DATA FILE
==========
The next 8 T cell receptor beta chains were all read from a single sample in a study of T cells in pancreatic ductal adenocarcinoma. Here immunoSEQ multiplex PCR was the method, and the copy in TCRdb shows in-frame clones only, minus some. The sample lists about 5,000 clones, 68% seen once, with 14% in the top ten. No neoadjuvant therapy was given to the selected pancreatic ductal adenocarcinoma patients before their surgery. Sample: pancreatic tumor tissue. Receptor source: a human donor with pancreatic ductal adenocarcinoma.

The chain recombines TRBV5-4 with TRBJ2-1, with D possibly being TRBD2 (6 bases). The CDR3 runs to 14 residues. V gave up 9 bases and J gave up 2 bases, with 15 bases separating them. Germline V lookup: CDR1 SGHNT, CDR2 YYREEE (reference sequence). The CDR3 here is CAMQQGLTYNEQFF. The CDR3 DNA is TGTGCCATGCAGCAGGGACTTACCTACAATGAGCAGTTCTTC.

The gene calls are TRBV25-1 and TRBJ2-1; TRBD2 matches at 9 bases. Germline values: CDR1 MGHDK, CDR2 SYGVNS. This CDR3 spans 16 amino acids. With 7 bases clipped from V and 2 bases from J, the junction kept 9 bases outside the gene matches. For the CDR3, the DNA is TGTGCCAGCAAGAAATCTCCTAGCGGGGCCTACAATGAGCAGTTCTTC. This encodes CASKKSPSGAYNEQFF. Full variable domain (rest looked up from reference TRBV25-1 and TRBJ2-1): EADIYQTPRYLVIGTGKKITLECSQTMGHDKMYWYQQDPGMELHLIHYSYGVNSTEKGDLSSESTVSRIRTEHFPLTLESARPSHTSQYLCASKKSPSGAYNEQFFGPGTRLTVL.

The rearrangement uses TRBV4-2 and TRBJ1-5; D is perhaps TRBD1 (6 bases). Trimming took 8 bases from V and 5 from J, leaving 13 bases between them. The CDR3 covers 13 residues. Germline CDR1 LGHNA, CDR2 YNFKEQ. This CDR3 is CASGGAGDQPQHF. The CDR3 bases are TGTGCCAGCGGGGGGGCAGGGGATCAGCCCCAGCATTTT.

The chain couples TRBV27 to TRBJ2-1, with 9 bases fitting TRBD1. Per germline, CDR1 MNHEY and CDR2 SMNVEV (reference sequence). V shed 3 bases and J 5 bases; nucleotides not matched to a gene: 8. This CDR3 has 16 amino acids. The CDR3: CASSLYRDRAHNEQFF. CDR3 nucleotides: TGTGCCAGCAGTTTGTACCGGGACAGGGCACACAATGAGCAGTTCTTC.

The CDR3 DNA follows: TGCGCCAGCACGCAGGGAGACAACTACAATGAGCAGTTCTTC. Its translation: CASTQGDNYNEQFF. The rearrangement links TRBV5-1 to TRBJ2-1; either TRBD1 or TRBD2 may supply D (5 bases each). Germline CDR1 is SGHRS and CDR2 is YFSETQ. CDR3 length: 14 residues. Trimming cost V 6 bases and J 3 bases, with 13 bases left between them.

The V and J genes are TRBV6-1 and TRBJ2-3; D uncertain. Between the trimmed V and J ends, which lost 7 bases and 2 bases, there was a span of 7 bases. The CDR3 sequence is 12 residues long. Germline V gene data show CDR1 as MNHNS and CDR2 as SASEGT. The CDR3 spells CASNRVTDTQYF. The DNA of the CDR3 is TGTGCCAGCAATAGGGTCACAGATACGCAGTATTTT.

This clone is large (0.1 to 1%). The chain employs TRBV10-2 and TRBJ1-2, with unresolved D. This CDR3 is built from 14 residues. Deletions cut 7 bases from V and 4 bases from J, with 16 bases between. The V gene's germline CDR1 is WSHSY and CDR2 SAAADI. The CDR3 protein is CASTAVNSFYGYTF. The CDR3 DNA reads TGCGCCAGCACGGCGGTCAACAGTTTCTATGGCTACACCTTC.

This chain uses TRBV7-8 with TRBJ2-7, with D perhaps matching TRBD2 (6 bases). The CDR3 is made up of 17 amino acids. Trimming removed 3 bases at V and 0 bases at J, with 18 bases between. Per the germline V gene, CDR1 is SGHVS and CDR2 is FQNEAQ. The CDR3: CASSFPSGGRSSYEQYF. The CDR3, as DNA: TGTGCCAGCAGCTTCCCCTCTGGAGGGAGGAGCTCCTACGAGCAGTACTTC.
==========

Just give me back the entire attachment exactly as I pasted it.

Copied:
The next 8 T cell receptor beta chains were all read from a single sample in a study of T cells in pancreatic ductal adenocarcinoma. Here immunoSEQ multiplex PCR was the method, and the copy in TCRdb shows in-frame clones only, minus some. The sample lists about 5,000 clones, 68% seen once, with 14% in the top ten. No neoadjuvant therapy was given to the selected pancreatic ductal adenocarcinoma patients before their surgery. Sample: pancreatic tumor tissue. Receptor source: a human donor with pancreatic ductal adenocarcinoma.

The chain recombines TRBV5-4 with TRBJ2-1, with D possibly being TRBD2 (6 bases). The CDR3 runs to 14 residues. V gave up 9 bases and J gave up 2 bases, with 15 bases separating them. Germline V lookup: CDR1 SGHNT, CDR2 YYREEE (reference sequence). The CDR3 here is CAMQQGLTYNEQFF. The CDR3 DNA is TGTGCCATGCAGCAGGGACTTACCTACAATGAGCAGTTCTTC.

The gene calls are TRBV25-1 and TRBJ2-1; TRBD2 matches at 9 bases. Germline values: CDR1 MGHDK, CDR2 SYGVNS. This CDR3 spans 16 amino acids. With 7 bases clipped from V and 2 bases from J, the junction kept 9 bases outside the gene matches. For the CDR3, the DNA is TGTGCCAGCAAGAAATCTCCTAGCGGGGCCTACAATGAGCAGTTCTTC. This encodes CASKKSPSGAYNEQFF. Full variable domain (rest looked up from reference TRBV25-1 and TRBJ2-1): EADIYQTPRYLVIGTGKKITLECSQTMGHDKMYWYQQDPGMELHLIHYSYGVNSTEKGDLSSESTVSRIRTEHFPLTLESARPSHTSQYLCASKKSPSGAYNEQFFGPGTRLTVL.

The rearrangement uses TRBV4-2 and TRBJ1-5; D is perhaps TRBD1 (6 bases). Trimming took 8 bases from V and 5 from J, leaving 13 bases between them. The CDR3 covers 13 residues. Germline CDR1 LGHNA, CDR2 YNFKEQ. This CDR3 is CASGGAGDQPQHF. The CDR3 bases are TGTGCCAGCGGGGGGGCAGGGGATCAGCCCCAGCATTTT.

The chain couples TRBV27 to TRBJ2-1, with 9 bases fitting TRBD1. Per germline, CDR1 MNHEY and CDR2 SMNVEV (reference sequence). V shed 3 bases and J 5 bases; nucleotides not matched to a gene: 8. This CDR3 has 16 amino acids. The CDR3: CASSLYRDRAHNEQFF. CDR3 nucleotides: TGTGCCAGCAGTTTGTACCGGGACAGGGCACACAATGAGCAGTTCTTC.

The CDR3 DNA follows: TGCGCCAGCACGCAGGGAGACAACTACAATGAGCAGTTCTTC. Its translation: CASTQGDNYNEQFF. The rearrangement links TRBV5-1 to TRBJ2-1; either TRBD1 or TRBD2 may supply D (5 bases each). Germline CDR1 is SGHRS and CDR2 is YFSETQ. CDR3 length: 14 residues. Trimming cost V 6 bases and J 3 bases, with 13 bases left between them.

The V and J genes are TRBV6-1 and TRBJ2-3; D uncertain. Between the trimmed V and J ends, which lost 7 bases and 2 bases, there was a span of 7 bases. The CDR3 sequence is 12 residues long. Germline V gene data show CDR1 as MNHNS and CDR2 as SASEGT. The CDR3 spells CASNRVTDTQYF. The DNA of the CDR3 is TGTGCCAGCAATAGGGTCACAGATACGCAGTATTTT.

This clone is large (0.1 to 1%). The chain employs TRBV10-2 and TRBJ1-2, with unresolved D. This CDR3 is built from 14 residues. Deletions cut 7 bases from V and 4 bases from J, with 16 bases between. The V gene's germline CDR1 is WSHSY and CDR2 SAAADI. The CDR3 protein is CASTAVNSFYGYTF. The CDR3 DNA reads TGCGCCAGCACGGCGGTCAACAGTTTCTATGGCTACACCTTC.

This chain uses TRBV7-8 with TRBJ2-7, with D perhaps matching TRBD2 (6 bases). The CDR3 is made up of 17 amino acids. Trimming removed 3 bases at V and 0 bases at J, with 18 bases between. Per the germline V gene, CDR1 is SGHVS and CDR2 is FQNEAQ. The CDR3: CASSFPSGGRSSYEQYF. The CDR3, as DNA: TGTGCCAGCAGCTTCCCCTCTGGAGGGAGGAGCTCCTACGAGCAGTACTTC.